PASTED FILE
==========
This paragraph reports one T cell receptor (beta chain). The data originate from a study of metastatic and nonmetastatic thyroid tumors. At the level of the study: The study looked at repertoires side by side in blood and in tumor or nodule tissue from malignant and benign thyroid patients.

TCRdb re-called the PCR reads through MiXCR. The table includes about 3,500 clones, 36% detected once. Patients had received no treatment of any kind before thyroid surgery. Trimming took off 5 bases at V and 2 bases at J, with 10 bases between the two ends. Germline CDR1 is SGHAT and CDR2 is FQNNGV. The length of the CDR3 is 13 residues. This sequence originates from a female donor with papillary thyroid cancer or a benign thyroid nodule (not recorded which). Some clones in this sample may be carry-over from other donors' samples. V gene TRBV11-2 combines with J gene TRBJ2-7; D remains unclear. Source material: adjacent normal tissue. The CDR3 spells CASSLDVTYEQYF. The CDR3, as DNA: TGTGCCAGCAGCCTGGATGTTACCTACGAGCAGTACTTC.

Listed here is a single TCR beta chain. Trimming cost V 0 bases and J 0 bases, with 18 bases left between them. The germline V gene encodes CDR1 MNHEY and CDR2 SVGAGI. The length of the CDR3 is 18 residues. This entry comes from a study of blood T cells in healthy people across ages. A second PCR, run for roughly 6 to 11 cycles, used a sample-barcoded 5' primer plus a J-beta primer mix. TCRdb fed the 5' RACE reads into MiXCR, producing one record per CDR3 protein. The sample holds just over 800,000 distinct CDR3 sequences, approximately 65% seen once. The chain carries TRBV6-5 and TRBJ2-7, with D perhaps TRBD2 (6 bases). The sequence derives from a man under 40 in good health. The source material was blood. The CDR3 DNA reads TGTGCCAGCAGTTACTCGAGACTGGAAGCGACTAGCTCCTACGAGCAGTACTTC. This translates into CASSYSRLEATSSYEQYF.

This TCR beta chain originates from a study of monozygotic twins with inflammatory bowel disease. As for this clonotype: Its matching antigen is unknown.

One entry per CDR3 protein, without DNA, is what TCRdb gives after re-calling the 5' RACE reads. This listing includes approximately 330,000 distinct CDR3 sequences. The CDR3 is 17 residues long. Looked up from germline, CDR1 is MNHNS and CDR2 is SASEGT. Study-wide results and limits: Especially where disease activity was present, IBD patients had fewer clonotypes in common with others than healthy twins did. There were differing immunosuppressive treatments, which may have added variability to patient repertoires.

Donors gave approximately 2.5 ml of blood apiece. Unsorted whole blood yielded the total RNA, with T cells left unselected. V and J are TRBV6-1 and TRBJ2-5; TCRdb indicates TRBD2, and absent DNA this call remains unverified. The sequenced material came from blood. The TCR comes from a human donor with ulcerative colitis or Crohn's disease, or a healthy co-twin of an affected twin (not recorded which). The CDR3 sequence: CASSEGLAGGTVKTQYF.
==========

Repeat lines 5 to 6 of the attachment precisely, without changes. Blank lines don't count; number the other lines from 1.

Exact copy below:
One entry per CDR3 protein, without DNA, is what TCRdb gives after re-calling the 5' RACE reads. This listing includes approximately 330,000 distinct CDR3 sequences. The CDR3 is 17 residues long. Looked up from germline, CDR1 is MNHNS and CDR2 is SASEGT. Study-wide results and limits: Especially where disease activity was present, IBD patients had fewer clonotypes in common with others than healthy twins did. There were differing immunosuppressive treatments, which may have added variability to patient repertoires.

Donors gave approximately 2.5 ml of blood apiece. Unsorted whole blood yielded the total RNA, with T cells left unselected. V and J are TRBV6-1 and TRBJ2-5; TCRdb indicates TRBD2, and absent DNA this call remains unverified. The sequenced material came from blood. The TCR comes from a human donor with ulcerative colitis or Crohn's disease, or a healthy co-twin of an affected twin (not recorded which). The CDR3 sequence: CASSEGLAGGTVKTQYF.